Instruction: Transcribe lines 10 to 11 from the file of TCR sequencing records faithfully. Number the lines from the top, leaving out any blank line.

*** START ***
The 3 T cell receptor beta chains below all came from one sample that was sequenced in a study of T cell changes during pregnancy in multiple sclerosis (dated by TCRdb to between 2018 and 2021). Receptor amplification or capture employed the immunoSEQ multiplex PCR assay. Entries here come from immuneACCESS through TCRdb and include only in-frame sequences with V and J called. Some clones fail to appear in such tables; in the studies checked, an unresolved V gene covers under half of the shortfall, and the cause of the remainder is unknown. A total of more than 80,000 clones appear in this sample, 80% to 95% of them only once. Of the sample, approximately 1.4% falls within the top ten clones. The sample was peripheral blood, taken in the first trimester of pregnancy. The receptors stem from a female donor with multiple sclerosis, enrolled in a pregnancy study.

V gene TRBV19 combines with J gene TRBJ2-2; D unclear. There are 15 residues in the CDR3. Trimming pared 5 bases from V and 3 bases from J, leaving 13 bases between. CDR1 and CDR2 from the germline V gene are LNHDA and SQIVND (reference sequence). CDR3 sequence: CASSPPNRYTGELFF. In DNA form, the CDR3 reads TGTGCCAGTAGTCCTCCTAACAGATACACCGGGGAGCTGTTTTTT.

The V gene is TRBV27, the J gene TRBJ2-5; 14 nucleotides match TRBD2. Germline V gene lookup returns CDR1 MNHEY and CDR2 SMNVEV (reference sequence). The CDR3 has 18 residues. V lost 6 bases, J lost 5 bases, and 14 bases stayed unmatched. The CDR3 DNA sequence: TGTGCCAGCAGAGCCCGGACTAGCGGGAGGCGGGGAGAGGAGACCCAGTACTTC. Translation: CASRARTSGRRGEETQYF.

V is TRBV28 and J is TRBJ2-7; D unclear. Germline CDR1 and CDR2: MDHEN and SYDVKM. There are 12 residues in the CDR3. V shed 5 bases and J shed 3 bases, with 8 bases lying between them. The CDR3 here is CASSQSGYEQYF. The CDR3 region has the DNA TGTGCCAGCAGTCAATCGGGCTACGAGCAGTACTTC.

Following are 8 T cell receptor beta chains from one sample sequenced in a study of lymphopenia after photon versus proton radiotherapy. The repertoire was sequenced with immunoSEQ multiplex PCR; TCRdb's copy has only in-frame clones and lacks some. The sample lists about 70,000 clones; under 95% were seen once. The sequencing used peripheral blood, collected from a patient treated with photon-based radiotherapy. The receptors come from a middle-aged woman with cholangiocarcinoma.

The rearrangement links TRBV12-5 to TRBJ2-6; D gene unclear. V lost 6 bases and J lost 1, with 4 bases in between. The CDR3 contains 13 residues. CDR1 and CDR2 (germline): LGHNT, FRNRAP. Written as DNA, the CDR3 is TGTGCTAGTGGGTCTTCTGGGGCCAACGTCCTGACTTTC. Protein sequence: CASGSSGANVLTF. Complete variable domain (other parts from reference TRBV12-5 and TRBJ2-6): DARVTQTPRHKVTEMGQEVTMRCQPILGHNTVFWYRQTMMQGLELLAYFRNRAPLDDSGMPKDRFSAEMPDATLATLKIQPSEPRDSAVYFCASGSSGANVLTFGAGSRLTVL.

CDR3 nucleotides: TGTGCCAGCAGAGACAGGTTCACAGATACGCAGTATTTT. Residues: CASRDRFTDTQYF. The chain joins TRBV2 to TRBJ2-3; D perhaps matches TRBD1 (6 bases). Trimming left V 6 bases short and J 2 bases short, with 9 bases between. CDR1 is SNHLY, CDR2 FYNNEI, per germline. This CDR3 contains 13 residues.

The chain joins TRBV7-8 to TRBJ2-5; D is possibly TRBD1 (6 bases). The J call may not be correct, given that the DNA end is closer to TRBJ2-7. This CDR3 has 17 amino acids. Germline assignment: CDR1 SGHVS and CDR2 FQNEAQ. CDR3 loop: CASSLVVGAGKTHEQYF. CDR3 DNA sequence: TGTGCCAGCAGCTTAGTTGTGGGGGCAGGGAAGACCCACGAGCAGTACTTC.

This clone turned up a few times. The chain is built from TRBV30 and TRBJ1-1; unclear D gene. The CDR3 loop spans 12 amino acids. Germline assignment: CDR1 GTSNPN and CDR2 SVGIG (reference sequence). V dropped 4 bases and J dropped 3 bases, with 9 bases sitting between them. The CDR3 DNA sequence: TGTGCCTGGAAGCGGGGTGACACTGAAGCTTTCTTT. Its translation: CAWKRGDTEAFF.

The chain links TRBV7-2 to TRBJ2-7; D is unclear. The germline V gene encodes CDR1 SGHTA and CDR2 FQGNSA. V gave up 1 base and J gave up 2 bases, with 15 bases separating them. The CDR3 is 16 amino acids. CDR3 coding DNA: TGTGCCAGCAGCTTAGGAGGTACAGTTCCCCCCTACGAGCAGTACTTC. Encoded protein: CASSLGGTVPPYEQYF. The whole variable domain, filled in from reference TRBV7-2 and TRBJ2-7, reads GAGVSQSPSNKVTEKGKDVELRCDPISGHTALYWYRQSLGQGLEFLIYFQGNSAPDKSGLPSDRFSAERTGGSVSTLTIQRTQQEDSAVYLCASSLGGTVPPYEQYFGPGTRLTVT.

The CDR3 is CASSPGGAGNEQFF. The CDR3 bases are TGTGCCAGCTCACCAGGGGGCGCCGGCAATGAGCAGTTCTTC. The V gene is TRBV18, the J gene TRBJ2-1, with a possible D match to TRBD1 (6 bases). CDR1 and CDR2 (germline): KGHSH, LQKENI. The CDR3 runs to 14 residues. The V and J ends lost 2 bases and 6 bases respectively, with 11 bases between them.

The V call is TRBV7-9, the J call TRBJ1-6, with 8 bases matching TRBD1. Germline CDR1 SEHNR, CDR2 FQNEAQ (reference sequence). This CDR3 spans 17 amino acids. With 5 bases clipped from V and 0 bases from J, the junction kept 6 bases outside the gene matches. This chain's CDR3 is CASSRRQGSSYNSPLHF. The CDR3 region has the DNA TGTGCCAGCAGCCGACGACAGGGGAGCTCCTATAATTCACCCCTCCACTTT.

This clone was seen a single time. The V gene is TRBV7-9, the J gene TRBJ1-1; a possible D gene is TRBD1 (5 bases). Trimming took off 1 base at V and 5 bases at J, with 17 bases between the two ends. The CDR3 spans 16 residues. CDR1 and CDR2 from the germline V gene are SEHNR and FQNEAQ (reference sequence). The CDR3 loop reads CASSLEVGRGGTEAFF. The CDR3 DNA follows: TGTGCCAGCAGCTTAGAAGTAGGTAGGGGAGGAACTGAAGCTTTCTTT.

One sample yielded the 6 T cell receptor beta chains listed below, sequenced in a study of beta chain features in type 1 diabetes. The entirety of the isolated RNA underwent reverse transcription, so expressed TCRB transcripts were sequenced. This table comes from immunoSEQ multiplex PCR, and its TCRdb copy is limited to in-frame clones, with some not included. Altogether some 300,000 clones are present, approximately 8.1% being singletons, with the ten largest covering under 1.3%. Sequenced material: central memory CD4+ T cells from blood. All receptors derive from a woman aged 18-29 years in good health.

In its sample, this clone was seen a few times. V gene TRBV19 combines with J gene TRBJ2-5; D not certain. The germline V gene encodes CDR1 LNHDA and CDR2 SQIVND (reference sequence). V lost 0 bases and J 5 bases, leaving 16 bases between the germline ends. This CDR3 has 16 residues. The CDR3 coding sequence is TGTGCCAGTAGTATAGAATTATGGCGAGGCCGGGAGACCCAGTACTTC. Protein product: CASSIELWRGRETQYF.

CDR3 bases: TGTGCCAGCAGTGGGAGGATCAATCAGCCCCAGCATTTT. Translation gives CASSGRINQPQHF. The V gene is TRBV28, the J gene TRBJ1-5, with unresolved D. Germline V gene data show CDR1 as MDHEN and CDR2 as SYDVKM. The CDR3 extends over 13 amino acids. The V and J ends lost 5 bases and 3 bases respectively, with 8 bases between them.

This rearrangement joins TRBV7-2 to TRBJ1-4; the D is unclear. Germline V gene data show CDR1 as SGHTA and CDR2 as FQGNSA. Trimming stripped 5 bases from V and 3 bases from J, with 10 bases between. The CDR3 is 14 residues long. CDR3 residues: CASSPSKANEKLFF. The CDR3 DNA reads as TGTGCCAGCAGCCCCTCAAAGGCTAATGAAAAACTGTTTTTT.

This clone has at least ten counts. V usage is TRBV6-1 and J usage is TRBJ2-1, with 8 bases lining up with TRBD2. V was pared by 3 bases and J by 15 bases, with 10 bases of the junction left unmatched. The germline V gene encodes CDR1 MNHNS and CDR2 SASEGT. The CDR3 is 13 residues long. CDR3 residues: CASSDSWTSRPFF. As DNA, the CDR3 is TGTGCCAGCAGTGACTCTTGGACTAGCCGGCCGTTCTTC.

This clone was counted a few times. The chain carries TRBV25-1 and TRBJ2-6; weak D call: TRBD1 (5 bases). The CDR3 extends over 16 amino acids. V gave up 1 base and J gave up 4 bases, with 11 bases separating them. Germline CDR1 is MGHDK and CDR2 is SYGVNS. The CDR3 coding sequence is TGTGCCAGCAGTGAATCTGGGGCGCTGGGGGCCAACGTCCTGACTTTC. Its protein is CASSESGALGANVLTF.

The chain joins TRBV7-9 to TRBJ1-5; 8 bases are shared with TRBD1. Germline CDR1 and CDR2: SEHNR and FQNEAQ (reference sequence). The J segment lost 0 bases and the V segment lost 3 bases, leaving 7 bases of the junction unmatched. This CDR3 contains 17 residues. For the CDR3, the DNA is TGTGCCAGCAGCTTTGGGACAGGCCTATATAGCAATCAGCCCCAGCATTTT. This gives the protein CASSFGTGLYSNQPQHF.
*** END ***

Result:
The chain links TRBV7-2 to TRBJ2-7; D is unclear. The germline V gene encodes CDR1 SGHTA and CDR2 FQGNSA. V gave up 1 base and J gave up 2 bases, with 15 bases separating them. The CDR3 is 16 amino acids. CDR3 coding DNA: TGTGCCAGCAGCTTAGGAGGTACAGTTCCCCCCTACGAGCAGTACTTC. Encoded protein: CASSLGGTVPPYEQYF. The whole variable domain, filled in from reference TRBV7-2 and TRBJ2-7, reads GAGVSQSPSNKVTEKGKDVELRCDPISGHTALYWYRQSLGQGLEFLIYFQGNSAPDKSGLPSDRFSAERTGGSVSTLTIQRTQQEDSAVYLCASSLGGTVPPYEQYFGPGTRLTVT.

The CDR3 is CASSPGGAGNEQFF. The CDR3 bases are TGTGCCAGCTCACCAGGGGGCGCCGGCAATGAGCAGTTCTTC. The V gene is TRBV18, the J gene TRBJ2-1, with a possible D match to TRBD1 (6 bases). CDR1 and CDR2 (germline): KGHSH, LQKENI. The CDR3 runs to 14 residues. The V and J ends lost 2 bases and 6 bases respectively, with 11 bases between them.